2015 year in review – 8 highlights for space, science and the CSA
With coming to an end, it is only fitting to review what an incredible year it has been for space, science and the Canadian Space Agency. In this review, we will highlight some of the Canadian Space Agency's proudest moments of the year, as well as great moments, events and discoveries for space and science throughout the world.
Here are eight events that marked us in .
1. – James Webb Space Telescope: The CSA's contribution to the most complex and powerful telescope ever built
In March, the CSA announced its collaboration with NASA and the European Space Agency (ESA) in building the most complex and powerful telescope ever built, the James Webb Space Telescope (Webb).
Billed as the successor to the famed Hubble Space Telescope, the Webb will be the foremost space observatory of the next decade, serving thousands of astronomers worldwide. The Webb will study every phase in cosmic history, ranging from the first luminous glows after the Big Bang, to the formation of stellar systems capable of supporting life on planets like Earth, to the evolution of our own solar system.
The CSA is providing the Webb's Fine Guidance Sensor (FGS), as well as one of the telescope's four science instruments: the Near-InfraRed Imager and Slitless Spectrograph (NIRISS).
The telescope will be launched on an Ariane 5 rocket from French Guiana in October 2018.
2. – Astronaut and cosmonaut to spend a year in space
On March 27, 2015, NASA astronaut Scott Kelly and Russian cosmonaut Mikhail Kornienko launched to the International Space Station, where they will be living and working for a whole year, until .
Usually, expeditions to the ISS last four to six months. Doubling the length of this mission will hopefully help researchers better understand how the human body reacts and adapts to long-duration spaceflight. This is crucial for an eventual trip to Mars, for example, which could last 500 days or longer.
3. – Canada to send two astronauts to space within the next decade
This year, the Government of Canada announced that Canada will extend its participation in the International Space Station (ISS) until to confirm Canada's future in space exploration. This commitment will ensure that both Jeremy Hansen and David Saint-Jacques, Canada's active astronauts, will fly to space. It also signals Canada's involvement in future space missions to the Moon, Mars and beyond.
4. – Pluto flyby
On July 14, NASA's New Horizons space probe performed the first-ever flyby of the dwarf planet Pluto. Launched from Earth in January 2006, New Horizons travelled 7.5 billion kilometres for this historic event. Its closest approach, at 12 500 kilometres from Pluto's surface, allowed the world to see amazing up close pictures of the dwarf planet, and data from the far end of the solar system is still being beamed back to Earth.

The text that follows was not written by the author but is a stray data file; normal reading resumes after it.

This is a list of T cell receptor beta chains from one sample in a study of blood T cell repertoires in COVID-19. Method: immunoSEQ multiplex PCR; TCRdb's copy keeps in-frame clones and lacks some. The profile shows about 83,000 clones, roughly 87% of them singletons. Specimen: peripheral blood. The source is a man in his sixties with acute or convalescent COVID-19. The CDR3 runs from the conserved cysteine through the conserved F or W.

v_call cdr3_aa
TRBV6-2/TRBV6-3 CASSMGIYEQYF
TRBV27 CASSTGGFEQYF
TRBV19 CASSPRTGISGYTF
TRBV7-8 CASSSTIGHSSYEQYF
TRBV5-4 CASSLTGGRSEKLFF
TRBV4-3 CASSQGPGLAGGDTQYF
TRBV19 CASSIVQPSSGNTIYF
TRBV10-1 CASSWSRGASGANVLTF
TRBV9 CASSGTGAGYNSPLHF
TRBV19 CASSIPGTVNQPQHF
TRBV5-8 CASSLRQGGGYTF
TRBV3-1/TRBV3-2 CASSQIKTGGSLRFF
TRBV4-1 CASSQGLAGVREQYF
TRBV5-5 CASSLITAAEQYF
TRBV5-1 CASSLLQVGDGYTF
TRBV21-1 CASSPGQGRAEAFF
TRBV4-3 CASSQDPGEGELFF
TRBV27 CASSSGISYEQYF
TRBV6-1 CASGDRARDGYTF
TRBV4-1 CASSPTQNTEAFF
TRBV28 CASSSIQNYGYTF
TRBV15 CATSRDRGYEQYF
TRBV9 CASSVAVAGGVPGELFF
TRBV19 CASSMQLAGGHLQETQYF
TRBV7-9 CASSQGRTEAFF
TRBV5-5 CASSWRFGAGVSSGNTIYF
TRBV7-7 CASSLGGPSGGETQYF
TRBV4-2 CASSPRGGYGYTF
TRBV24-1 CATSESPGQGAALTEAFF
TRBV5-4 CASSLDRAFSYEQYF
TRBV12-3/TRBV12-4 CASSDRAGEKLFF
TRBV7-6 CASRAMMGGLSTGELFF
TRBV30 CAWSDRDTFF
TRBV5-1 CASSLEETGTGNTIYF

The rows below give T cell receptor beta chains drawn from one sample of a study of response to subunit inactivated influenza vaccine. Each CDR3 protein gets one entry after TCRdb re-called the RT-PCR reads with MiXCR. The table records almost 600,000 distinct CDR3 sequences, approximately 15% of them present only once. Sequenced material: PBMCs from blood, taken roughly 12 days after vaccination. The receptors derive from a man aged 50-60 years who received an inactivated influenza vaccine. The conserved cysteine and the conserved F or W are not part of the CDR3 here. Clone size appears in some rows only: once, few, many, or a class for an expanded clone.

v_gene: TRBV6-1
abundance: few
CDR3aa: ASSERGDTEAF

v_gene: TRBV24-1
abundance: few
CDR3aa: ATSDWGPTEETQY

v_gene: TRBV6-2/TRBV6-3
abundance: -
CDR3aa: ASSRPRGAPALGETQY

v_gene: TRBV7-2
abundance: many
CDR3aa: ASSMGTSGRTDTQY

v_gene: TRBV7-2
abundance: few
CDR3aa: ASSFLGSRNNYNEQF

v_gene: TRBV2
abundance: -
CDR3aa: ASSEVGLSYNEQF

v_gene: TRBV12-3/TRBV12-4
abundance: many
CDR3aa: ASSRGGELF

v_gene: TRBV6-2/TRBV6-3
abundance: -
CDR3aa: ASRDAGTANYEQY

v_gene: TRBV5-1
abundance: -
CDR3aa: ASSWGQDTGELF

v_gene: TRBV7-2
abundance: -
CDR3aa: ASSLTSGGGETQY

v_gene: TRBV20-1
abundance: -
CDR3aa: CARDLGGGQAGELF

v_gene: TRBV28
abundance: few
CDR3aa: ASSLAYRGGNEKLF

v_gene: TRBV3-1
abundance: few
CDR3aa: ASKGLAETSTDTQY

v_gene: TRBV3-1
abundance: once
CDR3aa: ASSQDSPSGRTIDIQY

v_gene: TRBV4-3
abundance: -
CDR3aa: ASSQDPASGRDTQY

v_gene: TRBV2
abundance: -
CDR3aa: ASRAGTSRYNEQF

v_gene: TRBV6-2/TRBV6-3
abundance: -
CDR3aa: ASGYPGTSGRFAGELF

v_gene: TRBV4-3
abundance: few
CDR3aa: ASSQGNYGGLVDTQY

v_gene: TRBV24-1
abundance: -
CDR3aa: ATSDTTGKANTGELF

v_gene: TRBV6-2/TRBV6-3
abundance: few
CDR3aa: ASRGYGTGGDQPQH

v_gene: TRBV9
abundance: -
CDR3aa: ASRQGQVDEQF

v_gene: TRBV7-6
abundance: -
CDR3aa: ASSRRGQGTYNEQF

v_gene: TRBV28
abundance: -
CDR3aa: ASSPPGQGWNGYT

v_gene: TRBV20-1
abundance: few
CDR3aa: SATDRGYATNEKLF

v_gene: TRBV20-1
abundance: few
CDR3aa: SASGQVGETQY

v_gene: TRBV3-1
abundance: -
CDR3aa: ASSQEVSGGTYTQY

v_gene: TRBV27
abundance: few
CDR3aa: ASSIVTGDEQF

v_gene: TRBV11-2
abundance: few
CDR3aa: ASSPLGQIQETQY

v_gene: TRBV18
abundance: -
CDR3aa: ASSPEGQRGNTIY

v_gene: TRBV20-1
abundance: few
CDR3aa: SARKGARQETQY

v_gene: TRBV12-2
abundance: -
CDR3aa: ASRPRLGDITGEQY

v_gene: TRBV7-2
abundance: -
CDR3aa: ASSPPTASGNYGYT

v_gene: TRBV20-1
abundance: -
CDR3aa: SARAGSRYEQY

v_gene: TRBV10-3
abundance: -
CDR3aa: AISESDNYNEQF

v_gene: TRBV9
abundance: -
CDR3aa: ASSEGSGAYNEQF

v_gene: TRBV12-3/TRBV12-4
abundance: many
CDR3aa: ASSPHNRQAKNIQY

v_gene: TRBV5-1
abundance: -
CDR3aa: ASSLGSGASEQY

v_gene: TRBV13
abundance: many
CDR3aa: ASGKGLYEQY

New Horizons is now sailing into the Kuiper Belt for a rendezvous with another small world named 2014 MU69 in .
5. – Super blood moon total lunar eclipse
For people under 30, this year was likely the first time they encountered a rare super blood moon total lunar eclipse, since the last one occurred in .
For this rare eclipse to happen, three separate lunar events need to converge: a total lunar eclipse, when the Earth gets between the moon and the sun; the full moon nearest the equinox (called harvest or blood moon); and the moon at its closest point to the Earth (super moon or perigee moon), a mere 356,877 km away, which makes it appear about 14% bigger.
The next time we'll be treated to such a rare lunar event will be in !
6. – Water on Mars: NASA confirms evidence that liquid water flows on today's Mars
New findings from NASA provide the strongest evidence yet that liquid water flows intermittently on present-day Mars. Researchers using the Mars Reconnaissance Orbiter (MRO) detected signatures of hydrated minerals on slopes where mysterious dark streaks are seen on the Red Planet. This could mean that salt water, a potential for life, could be found on Mars's surface during the warmer months of the year.
7. – COP21: Historical global agreement to reduce climate change
Canadian satellites like Scisat-1 provide us with data and insights about our planet that help us better understand the impact of climate change and protect our resources.
On , the 195 countries participating in the United Nations Climate Change Conference agreed to the Paris Agreement, a global pact to reduce emissions in an effort to limit global warming. This agreement is a positive step toward a cleaner Earth for future generations.
8. – OSIRIS-Rex Laser Altimeter (OLA): The CSA delivers its contribution to the first U.S. mission to return a sample of an asteroid to Earth
The CSA is collaborating with NASA for OSIRIS-REx, the first U.S. mission to study an asteroid and return a sample to Earth. NASA's OSIRIS-REx mission will study Bennu, an asteroid that has the potential to impact the Earth in the late 2100s. The OSIRIS-REx spacecraft will launch in on a two year journey to meet up with the asteroid.
Canada's contribution is known as OLA (short for the OSIRIS-REx Laser Altimeter). Built for the CSA by MacDonald, Dettwiler and Associates Ltd. and their partner, Optech, OLA will create unprecedented 3D maps of Bennu to help the mission team select a site from which to collect a sample. The CSA will also own a portion of the returned sample, which will be studied by Canadian scientists.
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